Document fingerprinting is just one method organizations can use to detect sensitive content. Here’s a quick guide to the different methods of detecting sensitive content and the uses of each:
- Detection of standardized entities supported by Microsoft out of the box. If you want to detect standard entities like credit cards, debit cards, and so on, check if this kind of detection is supported in the out-of-the-box list provided by Microsoft and, if it is, use it. You can customize this method of detection; learn how in this TechNet topic.
- Developing Sensitive Information rule packages. If you need to detect entities that are specific to your organization (for example, an insurance number or an employee number), you can develop custom rules based on a combination of regular expressions and keywords. For details, see this TechNet topic.
- Document Fingerprinting. If you have an established business practice in which you use standard forms or templates (for example, patent filings, health insurance forms, tax forms, and so on), you can use document fingerprinting to detect the completed forms. For details, see the Document Fingerprinting topic on TechNet.
Policy Tips in OWA
Policy tips are designed to notify users in your organization when they are sending sensitive information over email. Policy Tips are similar to MailTips, and you can use them in Outlook in several different ways to help your users avoid sending sensitive information in email. For example, you can use Policy Tips to:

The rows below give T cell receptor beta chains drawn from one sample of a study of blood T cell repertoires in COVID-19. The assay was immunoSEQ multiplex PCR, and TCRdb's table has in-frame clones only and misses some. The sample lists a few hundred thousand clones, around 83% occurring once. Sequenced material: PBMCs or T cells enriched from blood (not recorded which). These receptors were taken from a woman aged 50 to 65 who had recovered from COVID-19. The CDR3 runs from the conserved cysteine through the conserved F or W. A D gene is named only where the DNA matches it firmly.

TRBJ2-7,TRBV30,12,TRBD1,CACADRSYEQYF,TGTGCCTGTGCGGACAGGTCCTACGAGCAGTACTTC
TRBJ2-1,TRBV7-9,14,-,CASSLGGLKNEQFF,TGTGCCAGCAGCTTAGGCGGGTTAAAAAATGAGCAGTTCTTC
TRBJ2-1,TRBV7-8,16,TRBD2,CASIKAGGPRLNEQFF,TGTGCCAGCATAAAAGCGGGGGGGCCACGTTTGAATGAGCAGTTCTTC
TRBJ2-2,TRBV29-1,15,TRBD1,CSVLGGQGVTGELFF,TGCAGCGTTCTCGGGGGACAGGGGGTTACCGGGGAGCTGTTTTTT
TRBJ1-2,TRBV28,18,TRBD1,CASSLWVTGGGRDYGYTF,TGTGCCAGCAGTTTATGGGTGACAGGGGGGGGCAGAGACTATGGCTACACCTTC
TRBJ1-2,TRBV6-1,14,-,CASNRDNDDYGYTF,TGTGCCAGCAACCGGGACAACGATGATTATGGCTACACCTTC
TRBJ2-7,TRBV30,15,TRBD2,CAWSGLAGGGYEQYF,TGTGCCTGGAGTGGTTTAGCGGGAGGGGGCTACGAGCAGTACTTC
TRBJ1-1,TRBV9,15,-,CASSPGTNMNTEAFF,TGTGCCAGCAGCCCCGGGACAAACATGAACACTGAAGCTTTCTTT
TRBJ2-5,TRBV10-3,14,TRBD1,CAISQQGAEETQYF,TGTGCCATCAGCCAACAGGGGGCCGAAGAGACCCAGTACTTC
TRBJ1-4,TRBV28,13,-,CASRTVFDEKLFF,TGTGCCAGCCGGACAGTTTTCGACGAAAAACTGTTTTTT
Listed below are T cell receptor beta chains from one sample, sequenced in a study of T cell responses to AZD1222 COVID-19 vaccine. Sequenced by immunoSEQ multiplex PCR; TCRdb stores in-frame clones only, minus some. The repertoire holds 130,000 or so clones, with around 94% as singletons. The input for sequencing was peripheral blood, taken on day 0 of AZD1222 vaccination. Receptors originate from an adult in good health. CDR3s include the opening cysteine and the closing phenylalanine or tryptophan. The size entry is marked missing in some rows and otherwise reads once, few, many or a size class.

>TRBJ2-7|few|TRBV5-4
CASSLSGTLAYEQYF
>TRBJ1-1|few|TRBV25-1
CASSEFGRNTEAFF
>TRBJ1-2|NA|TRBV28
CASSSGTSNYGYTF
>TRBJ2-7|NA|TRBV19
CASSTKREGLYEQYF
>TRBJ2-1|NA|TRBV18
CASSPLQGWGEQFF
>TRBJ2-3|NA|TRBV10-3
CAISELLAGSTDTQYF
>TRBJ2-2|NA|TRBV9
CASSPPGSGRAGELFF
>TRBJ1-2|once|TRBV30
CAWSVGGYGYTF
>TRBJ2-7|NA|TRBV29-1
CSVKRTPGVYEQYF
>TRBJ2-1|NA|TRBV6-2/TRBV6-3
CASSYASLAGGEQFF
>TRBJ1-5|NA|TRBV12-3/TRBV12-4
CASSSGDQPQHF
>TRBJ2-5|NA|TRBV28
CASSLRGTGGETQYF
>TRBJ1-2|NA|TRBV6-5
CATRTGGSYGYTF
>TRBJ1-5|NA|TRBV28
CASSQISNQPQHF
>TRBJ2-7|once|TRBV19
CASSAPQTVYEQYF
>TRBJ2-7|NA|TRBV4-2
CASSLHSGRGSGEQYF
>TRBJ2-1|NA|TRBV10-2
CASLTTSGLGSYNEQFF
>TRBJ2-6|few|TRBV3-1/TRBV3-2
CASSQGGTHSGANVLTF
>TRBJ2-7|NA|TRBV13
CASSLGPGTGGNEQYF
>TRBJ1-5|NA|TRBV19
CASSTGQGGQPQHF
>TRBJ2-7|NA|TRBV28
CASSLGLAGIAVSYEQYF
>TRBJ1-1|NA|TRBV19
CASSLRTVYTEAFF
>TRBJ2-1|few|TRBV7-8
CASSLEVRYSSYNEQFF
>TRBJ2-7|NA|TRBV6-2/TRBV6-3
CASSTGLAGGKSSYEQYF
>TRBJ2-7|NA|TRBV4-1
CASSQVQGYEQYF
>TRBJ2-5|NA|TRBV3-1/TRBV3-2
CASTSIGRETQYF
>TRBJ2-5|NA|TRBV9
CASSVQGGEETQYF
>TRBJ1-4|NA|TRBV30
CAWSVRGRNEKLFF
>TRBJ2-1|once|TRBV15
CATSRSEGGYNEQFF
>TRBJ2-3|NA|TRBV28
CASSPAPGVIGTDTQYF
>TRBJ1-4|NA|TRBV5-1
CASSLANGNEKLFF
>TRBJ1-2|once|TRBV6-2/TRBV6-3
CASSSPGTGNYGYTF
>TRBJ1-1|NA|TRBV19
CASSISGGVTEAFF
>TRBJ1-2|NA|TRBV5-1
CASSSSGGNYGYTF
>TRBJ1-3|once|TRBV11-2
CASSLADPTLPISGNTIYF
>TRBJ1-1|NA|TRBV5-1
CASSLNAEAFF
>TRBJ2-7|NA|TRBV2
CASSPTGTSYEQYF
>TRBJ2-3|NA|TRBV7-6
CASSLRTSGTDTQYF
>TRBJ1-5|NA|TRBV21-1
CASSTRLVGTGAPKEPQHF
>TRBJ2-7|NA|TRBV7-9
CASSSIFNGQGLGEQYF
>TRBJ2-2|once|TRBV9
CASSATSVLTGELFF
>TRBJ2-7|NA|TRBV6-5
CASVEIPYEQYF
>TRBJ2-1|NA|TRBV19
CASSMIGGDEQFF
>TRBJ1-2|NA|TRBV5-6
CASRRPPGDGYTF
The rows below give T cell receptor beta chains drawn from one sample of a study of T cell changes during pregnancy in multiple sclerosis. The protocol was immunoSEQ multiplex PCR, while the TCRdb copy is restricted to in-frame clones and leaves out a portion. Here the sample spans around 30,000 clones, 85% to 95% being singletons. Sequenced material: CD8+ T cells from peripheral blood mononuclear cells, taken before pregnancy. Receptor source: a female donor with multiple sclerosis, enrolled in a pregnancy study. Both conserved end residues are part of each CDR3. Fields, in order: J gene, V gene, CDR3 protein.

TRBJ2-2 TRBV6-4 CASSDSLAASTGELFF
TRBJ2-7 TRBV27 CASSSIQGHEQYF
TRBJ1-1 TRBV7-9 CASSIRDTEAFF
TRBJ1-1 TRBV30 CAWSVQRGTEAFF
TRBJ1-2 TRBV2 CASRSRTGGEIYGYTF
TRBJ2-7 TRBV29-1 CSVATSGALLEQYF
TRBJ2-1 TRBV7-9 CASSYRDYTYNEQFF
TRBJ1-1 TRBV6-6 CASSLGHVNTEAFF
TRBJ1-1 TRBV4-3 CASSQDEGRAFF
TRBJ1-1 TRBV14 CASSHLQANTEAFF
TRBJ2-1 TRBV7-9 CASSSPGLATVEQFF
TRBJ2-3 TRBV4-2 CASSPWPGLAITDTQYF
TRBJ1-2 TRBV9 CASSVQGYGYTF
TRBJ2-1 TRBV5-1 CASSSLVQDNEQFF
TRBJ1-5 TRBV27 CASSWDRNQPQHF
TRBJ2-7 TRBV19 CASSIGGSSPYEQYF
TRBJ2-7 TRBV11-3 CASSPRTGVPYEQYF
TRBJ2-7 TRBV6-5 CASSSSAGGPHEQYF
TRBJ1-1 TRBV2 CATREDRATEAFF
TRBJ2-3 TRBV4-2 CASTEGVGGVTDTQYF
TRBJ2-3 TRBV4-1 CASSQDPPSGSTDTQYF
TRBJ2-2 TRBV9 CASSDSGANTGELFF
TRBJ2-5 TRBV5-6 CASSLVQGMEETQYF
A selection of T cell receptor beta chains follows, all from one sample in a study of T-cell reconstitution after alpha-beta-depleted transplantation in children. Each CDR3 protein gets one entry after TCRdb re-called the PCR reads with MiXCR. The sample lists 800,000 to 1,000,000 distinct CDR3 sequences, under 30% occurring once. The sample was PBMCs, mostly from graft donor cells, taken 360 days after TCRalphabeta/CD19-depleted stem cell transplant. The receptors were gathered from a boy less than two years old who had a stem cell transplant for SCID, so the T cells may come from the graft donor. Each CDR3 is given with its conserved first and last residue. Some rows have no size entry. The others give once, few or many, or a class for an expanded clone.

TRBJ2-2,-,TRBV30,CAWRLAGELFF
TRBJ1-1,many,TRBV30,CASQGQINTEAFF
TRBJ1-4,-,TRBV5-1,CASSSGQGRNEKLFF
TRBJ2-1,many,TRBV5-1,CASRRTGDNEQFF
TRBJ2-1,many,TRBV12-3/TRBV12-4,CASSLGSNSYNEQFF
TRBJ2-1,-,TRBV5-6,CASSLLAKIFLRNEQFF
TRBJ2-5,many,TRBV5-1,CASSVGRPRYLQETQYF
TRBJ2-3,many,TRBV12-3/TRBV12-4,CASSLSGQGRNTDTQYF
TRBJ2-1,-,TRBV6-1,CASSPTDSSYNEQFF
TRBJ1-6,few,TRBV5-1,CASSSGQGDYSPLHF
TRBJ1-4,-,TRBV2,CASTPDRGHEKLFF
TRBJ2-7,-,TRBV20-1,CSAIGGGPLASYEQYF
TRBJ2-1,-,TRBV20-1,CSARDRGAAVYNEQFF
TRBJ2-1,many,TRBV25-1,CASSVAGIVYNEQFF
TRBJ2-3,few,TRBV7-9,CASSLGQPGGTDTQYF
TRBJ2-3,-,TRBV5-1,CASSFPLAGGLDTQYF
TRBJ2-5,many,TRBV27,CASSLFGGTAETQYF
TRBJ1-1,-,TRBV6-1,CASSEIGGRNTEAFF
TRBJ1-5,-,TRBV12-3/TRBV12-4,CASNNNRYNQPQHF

- Inform your users of the presence of sensitive information and block the email from being sent.
- Educate your users through a Notify Policy Tip when sensitive content is present in their emails.
- Empower your users to make case by case decisions by allowing them to override the sensitive information policy—with the option of including a business justification for the override.
With this new release in the Office 365 service and Exchange Server 2013 SP1, all the rich capabilities of Policy Tips previously available in Outlook 2013 will now also be available across the OWA interfaces.
As an administrator, you have the flexibility to set these different ways of using policy tips based on your business requirements. For example, you could set up a policy to only send a notification if an email contains one or two social security numbers, but block the mail from being sent and require a business justification if an email has a spreadsheet attached that contains more than 50 social security numbers.
DLP Policy Tips in OWA and OWA for Devices
As of Exchange 2013 SP1, OWA and OWA for Devices will both have Policy Tips support. The experience is in line with the experience in Outlook 2013, where users see a Policy Tip based on the DLP rules set by their administrator. If you already have a DLP policy with Policy Tips turned on, they will automatically apply in OWA. That means administrators do not need to create new configurations or turn switches on for this feature to work in OWA.